Martha Skinner, Amyloidosis Center director of special projects, says that Seldin was not only a brilliant scientist and clinician, but took pleasure in working with those just beginning their careers in medicine. “His special love was students and young scientists; he had an amazing ability to critique their work respectfully and encourage them to strive for the best,” says Skinner. “In fact, David had an extraordinary talent for inspiring his colleagues to excel, and he rarely took any credit for himself. He is one of the best colleagues I have ever had.”
Seldin and his colleagues developed a publicly available amyloidogenic protein database as well as an amyloidosis model used to test novel therapies. He collaborated with researchers all over the world, and devoted a large portion of his time to training and mentoring a generation of physicians and postdoctoral and predoctoral fellows in the conduct of clinical, laboratory, and translational research. He served on numerous thesis committees.
“David will be remembered by our community as a beacon of hope for his patients, inspiration for his trainees, and admiration by his colleagues,” says David Coleman, Wade Professor and chair of the department of medicine and chief of the BMC division of medicine. “He has led in defining new therapies for amyloidosis and in serving our institution with great distinction. David’s generosity, acumen, and brilliance have illuminated our department for over two decades. His example as a compassionate and pioneering physician scientist, friend, and colleague will endure forever at Boston University School of Medicine and Boston Medical Center.”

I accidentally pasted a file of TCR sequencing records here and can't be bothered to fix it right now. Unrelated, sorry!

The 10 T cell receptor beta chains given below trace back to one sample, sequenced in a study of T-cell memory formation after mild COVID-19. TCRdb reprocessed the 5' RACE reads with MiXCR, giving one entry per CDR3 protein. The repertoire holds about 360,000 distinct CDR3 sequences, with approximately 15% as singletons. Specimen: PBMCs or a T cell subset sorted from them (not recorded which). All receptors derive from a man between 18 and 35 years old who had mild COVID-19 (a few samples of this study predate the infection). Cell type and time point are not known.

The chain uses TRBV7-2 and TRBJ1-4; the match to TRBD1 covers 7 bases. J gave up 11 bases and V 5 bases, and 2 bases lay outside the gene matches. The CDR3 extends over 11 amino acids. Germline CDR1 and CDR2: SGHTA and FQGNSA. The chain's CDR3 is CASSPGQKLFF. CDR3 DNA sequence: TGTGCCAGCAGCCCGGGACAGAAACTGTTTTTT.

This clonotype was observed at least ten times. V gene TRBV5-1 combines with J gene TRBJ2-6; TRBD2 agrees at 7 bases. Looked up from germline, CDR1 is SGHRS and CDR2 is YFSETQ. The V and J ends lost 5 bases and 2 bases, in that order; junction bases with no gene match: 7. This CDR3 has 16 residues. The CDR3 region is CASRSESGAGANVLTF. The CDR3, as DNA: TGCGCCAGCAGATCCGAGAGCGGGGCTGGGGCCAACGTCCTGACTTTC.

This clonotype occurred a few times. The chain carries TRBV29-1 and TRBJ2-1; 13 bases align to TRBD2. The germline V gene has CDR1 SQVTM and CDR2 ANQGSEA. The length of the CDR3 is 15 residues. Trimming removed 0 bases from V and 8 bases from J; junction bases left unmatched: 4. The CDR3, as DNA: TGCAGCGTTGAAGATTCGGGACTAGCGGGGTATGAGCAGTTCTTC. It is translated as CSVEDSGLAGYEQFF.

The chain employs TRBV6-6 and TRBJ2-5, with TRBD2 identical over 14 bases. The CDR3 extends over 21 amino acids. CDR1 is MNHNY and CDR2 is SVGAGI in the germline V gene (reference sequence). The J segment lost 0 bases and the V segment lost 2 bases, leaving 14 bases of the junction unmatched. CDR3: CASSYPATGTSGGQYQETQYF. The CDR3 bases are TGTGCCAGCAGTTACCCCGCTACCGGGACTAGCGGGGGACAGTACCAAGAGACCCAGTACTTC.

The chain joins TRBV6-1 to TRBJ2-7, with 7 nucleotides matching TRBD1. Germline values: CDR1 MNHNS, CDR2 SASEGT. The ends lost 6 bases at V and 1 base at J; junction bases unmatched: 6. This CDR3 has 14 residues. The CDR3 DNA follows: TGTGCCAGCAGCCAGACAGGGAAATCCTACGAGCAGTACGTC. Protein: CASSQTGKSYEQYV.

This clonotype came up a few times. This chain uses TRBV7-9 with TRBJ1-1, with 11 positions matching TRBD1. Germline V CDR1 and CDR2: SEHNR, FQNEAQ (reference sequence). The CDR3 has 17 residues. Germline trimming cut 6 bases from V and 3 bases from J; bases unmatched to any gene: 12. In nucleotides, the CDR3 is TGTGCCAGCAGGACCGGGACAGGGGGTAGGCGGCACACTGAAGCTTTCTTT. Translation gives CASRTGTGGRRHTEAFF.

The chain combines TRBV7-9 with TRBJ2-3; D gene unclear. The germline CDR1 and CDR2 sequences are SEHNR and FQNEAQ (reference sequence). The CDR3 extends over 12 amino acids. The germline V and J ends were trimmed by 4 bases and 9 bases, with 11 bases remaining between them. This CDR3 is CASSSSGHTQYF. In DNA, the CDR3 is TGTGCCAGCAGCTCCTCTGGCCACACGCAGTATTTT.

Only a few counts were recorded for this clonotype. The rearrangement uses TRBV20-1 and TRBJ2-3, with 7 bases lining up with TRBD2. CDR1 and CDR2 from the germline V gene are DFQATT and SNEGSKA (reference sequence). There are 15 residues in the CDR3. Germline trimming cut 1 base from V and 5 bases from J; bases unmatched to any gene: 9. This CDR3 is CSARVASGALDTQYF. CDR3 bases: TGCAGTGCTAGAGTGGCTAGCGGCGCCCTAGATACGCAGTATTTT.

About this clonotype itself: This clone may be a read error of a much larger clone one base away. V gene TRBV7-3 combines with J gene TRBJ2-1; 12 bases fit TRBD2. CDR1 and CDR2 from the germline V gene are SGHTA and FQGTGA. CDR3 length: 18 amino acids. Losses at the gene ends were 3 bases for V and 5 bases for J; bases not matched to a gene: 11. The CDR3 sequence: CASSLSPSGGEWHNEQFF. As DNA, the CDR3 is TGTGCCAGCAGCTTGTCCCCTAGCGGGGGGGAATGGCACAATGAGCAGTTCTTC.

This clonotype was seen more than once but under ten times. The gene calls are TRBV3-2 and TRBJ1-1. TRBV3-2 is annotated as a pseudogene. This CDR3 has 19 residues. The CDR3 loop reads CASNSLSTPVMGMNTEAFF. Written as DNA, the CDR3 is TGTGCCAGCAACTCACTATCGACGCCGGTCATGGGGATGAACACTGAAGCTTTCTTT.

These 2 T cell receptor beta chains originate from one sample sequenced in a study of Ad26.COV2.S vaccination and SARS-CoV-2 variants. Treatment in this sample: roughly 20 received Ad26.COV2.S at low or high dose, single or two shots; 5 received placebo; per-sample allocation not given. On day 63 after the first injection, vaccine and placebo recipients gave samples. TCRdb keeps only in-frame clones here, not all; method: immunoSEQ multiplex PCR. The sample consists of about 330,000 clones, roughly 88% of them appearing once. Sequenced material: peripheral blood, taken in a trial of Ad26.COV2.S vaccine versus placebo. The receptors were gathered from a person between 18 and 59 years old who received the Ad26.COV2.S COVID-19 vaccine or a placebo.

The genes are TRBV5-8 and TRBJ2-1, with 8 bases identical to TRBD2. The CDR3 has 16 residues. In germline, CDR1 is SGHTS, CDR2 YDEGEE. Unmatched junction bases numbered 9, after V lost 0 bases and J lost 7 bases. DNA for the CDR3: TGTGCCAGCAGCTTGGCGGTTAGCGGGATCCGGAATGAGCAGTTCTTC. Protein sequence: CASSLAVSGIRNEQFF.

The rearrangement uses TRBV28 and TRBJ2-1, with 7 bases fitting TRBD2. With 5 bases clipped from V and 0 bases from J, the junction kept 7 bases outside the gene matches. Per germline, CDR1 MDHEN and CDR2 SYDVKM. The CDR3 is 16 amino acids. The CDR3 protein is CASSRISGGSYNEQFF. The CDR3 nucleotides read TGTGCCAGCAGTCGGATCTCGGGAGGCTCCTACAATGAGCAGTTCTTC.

Among his many honors, Seldin was appointed to the Wesley and Charlotte Skinner Professorship for Research in Amyloidosis in 2014. He had been a member of an NIH study section and grant and program review panels for Canada, Greece, the United Kingdom, and Singapore. He was the first director of the graduate program in molecular medicine in the Division of Graduate Medical Sciences, and established graduate courses in cancer biology. In addition, he appeared on a variety of “Best Doctors” lists. He served on the scientific advisory board of the Amyloidosis Foundation and on the board of the International Society of Amyloidosis and was an associate editor of Amyloid, Journal of Protein Folding Disorders.
Amyloidosis Center colleague Vaishali Sanchorawala, a MED professor of medicine, summed up Seldin’s legacy with these words: “David Seldin—where brilliance met kindness.”
Seldin is survived by his wife, Elizabeth Hohmann, an infectious diseases specialist at Massachusetts General Hospital, three daughters, Stephanie, 26, Maggie, 23, and Diana, 21, and his parents, Florence and Ira Seldin of Chatham, Mass. BU Today will publish information about a memorial service when it becomes available.
To make a gift in memory of David Seldin, call the School of Medicine Development Office at 617-638-4570 or email email@example.com. Donations will be used to establish an endowed professorship in Seldin’s name in the MED department of medicine.